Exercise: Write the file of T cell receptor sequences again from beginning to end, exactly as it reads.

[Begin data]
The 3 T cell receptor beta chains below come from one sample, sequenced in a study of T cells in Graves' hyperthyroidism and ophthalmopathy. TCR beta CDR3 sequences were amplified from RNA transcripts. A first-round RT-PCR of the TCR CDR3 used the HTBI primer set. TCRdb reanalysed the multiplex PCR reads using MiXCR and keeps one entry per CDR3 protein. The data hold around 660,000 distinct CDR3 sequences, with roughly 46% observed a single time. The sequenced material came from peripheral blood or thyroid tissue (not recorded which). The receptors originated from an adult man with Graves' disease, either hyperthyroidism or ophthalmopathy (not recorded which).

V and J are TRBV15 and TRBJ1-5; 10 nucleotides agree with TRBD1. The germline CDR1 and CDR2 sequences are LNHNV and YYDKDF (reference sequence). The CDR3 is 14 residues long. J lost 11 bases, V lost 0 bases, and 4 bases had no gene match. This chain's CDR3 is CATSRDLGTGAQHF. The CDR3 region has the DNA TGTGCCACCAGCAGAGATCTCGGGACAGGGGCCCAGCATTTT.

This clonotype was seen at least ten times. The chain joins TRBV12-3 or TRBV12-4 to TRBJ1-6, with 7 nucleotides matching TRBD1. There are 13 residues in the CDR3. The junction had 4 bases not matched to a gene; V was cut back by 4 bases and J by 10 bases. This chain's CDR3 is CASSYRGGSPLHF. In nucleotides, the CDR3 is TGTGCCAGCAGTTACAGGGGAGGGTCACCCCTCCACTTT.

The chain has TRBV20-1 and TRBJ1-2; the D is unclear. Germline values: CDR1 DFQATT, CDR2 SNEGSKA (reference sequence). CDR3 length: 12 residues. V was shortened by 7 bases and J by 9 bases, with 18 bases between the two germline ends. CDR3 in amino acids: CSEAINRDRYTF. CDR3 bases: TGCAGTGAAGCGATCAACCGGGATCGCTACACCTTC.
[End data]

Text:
The 3 T cell receptor beta chains below come from one sample, sequenced in a study of T cells in Graves' hyperthyroidism and ophthalmopathy. TCR beta CDR3 sequences were amplified from RNA transcripts. A first-round RT-PCR of the TCR CDR3 used the HTBI primer set. TCRdb reanalysed the multiplex PCR reads using MiXCR and keeps one entry per CDR3 protein. The data hold around 660,000 distinct CDR3 sequences, with roughly 46% observed a single time. The sequenced material came from peripheral blood or thyroid tissue (not recorded which). The receptors originated from an adult man with Graves' disease, either hyperthyroidism or ophthalmopathy (not recorded which).

V and J are TRBV15 and TRBJ1-5; 10 nucleotides agree with TRBD1. The germline CDR1 and CDR2 sequences are LNHNV and YYDKDF (reference sequence). The CDR3 is 14 residues long. J lost 11 bases, V lost 0 bases, and 4 bases had no gene match. This chain's CDR3 is CATSRDLGTGAQHF. The CDR3 region has the DNA TGTGCCACCAGCAGAGATCTCGGGACAGGGGCCCAGCATTTT.

This clonotype was seen at least ten times. The chain joins TRBV12-3 or TRBV12-4 to TRBJ1-6, with 7 nucleotides matching TRBD1. There are 13 residues in the CDR3. The junction had 4 bases not matched to a gene; V was cut back by 4 bases and J by 10 bases. This chain's CDR3 is CASSYRGGSPLHF. In nucleotides, the CDR3 is TGTGCCAGCAGTTACAGGGGAGGGTCACCCCTCCACTTT.

The chain has TRBV20-1 and TRBJ1-2; the D is unclear. Germline values: CDR1 DFQATT, CDR2 SNEGSKA (reference sequence). CDR3 length: 12 residues. V was shortened by 7 bases and J by 9 bases, with 18 bases between the two germline ends. CDR3 in amino acids: CSEAINRDRYTF. CDR3 bases: TGCAGTGAAGCGATCAACCGGGATCGCTACACCTTC.